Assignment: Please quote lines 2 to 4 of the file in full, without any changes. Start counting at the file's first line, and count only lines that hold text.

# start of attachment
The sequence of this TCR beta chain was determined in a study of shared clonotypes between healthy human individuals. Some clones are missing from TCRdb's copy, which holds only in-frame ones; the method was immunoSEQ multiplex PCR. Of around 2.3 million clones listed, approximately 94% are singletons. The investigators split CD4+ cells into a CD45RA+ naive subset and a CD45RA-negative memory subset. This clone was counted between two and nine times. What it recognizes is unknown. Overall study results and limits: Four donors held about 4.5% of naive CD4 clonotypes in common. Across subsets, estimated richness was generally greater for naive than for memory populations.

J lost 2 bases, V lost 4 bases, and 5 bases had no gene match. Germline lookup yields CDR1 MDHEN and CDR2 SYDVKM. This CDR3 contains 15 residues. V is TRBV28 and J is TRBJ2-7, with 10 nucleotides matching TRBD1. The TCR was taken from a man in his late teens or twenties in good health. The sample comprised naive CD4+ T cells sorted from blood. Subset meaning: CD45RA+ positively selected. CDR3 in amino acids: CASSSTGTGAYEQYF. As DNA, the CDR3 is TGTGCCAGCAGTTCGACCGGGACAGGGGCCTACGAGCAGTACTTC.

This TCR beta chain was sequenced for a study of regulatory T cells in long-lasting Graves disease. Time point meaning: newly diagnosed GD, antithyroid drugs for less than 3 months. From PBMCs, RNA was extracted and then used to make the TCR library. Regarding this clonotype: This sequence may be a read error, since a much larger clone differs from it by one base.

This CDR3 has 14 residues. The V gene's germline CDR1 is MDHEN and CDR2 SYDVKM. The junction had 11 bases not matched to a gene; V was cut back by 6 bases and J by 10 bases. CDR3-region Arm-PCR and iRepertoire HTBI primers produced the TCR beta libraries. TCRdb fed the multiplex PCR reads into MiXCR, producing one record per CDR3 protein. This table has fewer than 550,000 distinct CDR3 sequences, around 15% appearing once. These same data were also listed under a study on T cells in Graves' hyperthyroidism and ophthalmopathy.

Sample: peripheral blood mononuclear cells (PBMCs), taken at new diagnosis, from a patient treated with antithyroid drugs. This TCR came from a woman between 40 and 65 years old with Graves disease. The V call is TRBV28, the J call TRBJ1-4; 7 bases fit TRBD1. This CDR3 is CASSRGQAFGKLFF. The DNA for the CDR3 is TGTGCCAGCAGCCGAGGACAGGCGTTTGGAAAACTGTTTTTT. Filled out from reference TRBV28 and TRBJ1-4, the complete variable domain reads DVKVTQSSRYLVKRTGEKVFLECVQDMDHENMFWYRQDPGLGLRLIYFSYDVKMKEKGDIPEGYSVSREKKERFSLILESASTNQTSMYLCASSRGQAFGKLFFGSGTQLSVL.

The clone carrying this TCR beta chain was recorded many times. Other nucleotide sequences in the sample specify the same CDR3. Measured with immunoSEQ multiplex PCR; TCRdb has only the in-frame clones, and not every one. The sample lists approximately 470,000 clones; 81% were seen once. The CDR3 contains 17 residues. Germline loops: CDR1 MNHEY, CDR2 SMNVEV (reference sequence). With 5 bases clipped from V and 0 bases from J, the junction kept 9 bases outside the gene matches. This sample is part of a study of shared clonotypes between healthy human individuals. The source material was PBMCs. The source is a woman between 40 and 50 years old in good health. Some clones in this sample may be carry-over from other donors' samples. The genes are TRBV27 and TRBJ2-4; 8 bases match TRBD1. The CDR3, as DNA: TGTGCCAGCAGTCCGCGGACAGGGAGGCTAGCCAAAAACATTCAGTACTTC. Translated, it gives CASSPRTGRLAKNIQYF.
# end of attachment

J lost 2 bases, V lost 4 bases, and 5 bases had no gene match. Germline lookup yields CDR1 MDHEN and CDR2 SYDVKM. This CDR3 contains 15 residues. V is TRBV28 and J is TRBJ2-7, with 10 nucleotides matching TRBD1. The TCR was taken from a man in his late teens or twenties in good health. The sample comprised naive CD4+ T cells sorted from blood. Subset meaning: CD45RA+ positively selected. CDR3 in amino acids: CASSSTGTGAYEQYF. As DNA, the CDR3 is TGTGCCAGCAGTTCGACCGGGACAGGGGCCTACGAGCAGTACTTC.

This TCR beta chain was sequenced for a study of regulatory T cells in long-lasting Graves disease. Time point meaning: newly diagnosed GD, antithyroid drugs for less than 3 months. From PBMCs, RNA was extracted and then used to make the TCR library. Regarding this clonotype: This sequence may be a read error, since a much larger clone differs from it by one base.

This CDR3 has 14 residues. The V gene's germline CDR1 is MDHEN and CDR2 SYDVKM. The junction had 11 bases not matched to a gene; V was cut back by 6 bases and J by 10 bases. CDR3-region Arm-PCR and iRepertoire HTBI primers produced the TCR beta libraries. TCRdb fed the multiplex PCR reads into MiXCR, producing one record per CDR3 protein. This table has fewer than 550,000 distinct CDR3 sequences, around 15% appearing once. These same data were also listed under a study on T cells in Graves' hyperthyroidism and ophthalmopathy.